from transformers import AutoModelForCausalLM, AutoTokenizer

import torch

mn = "meta-llama/Llama-2-7b-hf"

model = AutoModelForCausalLM.from_pretrained(mn, device_map=0, load_in_8bit=True)

tokr = AutoTokenizer.from_pretrained(mn)

To conserve memory, these models can be loaded using 8-bit quantization, which compresses the model weights into 8-bit integers while maintaining reasonable performance through a process called discretization.

Generating Text

Once loaded, the model can be used to generate text autoregressively, where the model’s output is fed back as input for the next step.

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prompt = "Jeremy Howard is a "

toks = tokr(prompt, return_tensors="pt")

res = model.generate(**toks.to("cuda"), max_new_tokens=15, to('cpu')


This code generates the output: “Jeremy Howard is a 28-year-old Australian AI researcher and entrepreneur.”

Performance Considerations

While 8-bit quantization reduces memory requirements, using 16-bit floating-point precision (bfloat16) can significantly improve performance, albeit at the cost of increased memory usage.

model = AutoModelForCausalLM.from_pretrained(mn, device_map=0, torch_dtype=torch.bfloat16)

With bfloat16, the model can generate text in around 390 milliseconds, compared to 1.34 seconds with 8-bit quantization.

Another promising approach is the use of GPTQ, a quantization technique specifically designed for transformer models, which can further improve performance while maintaining accuracy.

In summary, evaluating and selecting the appropriate language model is a crucial step in building effective AI systems. While leaderboards and metrics can provide guidance, it is essential to validate the models on your specific use case and consider performance trade-offs when deploying them in production environments.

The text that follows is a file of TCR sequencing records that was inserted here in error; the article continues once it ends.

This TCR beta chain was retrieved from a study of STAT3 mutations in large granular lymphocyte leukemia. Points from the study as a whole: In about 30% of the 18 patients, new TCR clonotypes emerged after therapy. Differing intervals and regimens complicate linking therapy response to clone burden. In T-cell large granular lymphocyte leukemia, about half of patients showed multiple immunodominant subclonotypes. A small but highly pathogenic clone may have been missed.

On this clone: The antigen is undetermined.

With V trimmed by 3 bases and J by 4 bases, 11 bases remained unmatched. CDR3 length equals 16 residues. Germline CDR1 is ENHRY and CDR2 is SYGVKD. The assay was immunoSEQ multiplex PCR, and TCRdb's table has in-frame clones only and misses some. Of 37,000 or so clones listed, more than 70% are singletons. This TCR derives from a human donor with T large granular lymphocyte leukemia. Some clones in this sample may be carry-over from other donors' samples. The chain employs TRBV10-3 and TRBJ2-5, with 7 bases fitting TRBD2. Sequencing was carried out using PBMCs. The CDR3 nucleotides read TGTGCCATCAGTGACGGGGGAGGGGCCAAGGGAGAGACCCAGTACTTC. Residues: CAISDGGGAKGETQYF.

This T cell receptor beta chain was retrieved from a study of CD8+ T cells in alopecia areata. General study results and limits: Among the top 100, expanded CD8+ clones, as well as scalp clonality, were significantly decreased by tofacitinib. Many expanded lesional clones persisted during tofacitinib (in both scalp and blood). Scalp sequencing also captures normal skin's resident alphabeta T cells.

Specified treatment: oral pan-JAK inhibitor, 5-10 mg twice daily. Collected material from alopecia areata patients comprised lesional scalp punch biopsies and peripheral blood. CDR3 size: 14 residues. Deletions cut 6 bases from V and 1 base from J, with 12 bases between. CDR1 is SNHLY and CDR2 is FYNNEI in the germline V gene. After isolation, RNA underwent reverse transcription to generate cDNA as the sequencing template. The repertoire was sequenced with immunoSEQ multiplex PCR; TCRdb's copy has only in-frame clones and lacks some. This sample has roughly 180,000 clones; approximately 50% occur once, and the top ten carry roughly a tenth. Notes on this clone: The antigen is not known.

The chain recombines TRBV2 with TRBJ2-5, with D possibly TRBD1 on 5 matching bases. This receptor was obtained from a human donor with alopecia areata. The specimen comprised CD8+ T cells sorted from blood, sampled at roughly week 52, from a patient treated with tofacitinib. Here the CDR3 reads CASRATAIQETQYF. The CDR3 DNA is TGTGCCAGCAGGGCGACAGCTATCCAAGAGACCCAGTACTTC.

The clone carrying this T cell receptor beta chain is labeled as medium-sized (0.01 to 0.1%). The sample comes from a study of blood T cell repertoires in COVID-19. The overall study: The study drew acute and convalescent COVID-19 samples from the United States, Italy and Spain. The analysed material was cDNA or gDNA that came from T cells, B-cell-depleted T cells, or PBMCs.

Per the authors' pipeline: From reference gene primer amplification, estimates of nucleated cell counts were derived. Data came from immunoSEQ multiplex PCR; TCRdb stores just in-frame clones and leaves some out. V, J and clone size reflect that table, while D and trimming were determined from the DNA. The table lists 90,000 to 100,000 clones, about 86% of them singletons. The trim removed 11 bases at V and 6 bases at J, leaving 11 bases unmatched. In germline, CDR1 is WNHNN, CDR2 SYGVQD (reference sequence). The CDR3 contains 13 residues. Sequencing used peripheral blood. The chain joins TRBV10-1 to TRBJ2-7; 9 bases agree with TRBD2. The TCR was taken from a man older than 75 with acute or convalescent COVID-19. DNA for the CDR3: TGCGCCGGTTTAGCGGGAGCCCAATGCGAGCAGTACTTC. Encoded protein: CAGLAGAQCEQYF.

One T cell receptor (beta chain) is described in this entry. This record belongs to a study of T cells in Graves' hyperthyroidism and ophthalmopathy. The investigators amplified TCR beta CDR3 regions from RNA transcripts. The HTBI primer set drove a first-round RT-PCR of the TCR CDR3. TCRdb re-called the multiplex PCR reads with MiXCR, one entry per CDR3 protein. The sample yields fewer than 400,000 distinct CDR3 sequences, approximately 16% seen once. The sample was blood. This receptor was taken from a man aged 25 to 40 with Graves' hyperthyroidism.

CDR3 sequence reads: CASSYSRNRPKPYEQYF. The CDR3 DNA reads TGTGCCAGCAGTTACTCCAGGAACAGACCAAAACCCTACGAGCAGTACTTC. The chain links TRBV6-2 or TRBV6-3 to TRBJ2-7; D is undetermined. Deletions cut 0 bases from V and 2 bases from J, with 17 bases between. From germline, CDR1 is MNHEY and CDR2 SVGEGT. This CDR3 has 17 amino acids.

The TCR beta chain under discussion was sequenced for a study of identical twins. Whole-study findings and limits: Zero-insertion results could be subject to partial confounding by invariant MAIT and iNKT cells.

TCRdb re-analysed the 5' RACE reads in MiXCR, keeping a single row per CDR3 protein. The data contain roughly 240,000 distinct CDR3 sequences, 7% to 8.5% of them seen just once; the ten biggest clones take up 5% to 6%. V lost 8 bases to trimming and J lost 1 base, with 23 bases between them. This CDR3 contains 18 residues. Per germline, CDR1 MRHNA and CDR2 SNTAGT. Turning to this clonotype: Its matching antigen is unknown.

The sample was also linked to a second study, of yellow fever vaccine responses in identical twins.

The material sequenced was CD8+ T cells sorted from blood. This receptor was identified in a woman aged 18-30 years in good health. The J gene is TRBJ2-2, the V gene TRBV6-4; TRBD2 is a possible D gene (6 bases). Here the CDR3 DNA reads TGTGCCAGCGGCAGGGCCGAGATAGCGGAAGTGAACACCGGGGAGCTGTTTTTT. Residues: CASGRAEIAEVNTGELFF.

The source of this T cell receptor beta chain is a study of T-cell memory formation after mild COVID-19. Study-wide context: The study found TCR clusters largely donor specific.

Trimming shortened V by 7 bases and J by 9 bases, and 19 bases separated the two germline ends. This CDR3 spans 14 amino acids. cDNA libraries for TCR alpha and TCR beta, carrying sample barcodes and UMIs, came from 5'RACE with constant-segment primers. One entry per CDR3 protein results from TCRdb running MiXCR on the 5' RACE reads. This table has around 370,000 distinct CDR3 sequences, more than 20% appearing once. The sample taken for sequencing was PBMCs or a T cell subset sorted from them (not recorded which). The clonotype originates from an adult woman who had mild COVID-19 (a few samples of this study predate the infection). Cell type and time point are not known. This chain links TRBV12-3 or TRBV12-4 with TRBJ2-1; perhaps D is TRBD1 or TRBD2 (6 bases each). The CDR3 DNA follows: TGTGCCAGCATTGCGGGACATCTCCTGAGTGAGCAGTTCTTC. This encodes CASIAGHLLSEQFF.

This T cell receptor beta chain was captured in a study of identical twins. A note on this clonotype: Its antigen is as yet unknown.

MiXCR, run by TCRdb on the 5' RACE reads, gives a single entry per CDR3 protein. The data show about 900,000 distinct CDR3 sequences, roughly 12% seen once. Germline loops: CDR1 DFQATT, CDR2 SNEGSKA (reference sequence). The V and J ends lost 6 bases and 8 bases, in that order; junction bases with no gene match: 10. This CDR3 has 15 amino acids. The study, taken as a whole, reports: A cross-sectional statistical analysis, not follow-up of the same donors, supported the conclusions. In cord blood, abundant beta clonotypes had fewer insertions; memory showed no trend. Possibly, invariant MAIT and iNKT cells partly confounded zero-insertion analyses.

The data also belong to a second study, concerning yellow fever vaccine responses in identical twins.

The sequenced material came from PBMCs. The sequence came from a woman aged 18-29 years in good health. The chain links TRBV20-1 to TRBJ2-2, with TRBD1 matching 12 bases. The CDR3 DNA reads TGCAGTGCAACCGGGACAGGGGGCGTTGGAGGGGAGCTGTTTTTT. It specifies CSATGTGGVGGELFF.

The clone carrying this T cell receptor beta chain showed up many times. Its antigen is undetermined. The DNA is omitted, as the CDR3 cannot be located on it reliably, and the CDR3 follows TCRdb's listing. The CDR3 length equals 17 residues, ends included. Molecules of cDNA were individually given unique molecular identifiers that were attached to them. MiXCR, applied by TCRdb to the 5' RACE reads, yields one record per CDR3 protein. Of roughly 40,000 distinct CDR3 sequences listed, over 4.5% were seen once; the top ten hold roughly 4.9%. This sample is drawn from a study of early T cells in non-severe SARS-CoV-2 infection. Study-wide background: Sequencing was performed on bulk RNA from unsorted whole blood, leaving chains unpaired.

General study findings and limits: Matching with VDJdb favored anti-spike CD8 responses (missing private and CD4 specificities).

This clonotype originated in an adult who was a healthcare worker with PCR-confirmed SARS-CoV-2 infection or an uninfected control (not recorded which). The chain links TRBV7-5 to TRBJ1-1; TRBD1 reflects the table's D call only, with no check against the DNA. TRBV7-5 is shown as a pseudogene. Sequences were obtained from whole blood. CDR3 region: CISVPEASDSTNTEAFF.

8 Testing & Optimizing Models

Quantization with GPTQ

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Quantization is a technique used to optimize large language models for faster inference and reduced memory footprint. The GPTQ (Quantization at Last Layer) approach carefully optimizes the model to work with lower precision data, such as 4-bit or 8-bit, while maintaining performance. This is achieved by quantizing the weights of the model and casting them to lower precision during inference.

The transcript demonstrates the use of a quantized version of the GPT model, optimized using GPTQ. Despite being quantized to a lower precision, the optimized model runs faster than the original 16-bit version, thanks to reduced memory movement and optimized computations.

mm = 'TheBloke/Llama-2-13B-GPTQ'

model = AutoModelForCausalLM.from_pretrained(mm, device_map=0, torch_dtype=torch.float16)


res = model.generate(**toks.to("cuda"), max_new_tokens=15).to('cpu')


Instruction-Tuned Models

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Instruction-tuned models, such as the StableBeluga series from Stability AI, are fine-tuned on instruction-following datasets. These models are designed to understand and follow instructions more effectively than their base counterparts.

The transcript demonstrates the use of the StableBeluga-7B model, which is based on the LLaMA-2 architecture and has been instruction-tuned. To use these models correctly, it is important to follow the specified prompt format, as shown in the example:

sb_sys = "### System:\nYou are Stable Beluga, an AI that follows instructions extremely well. Help as much as you can.\n\n"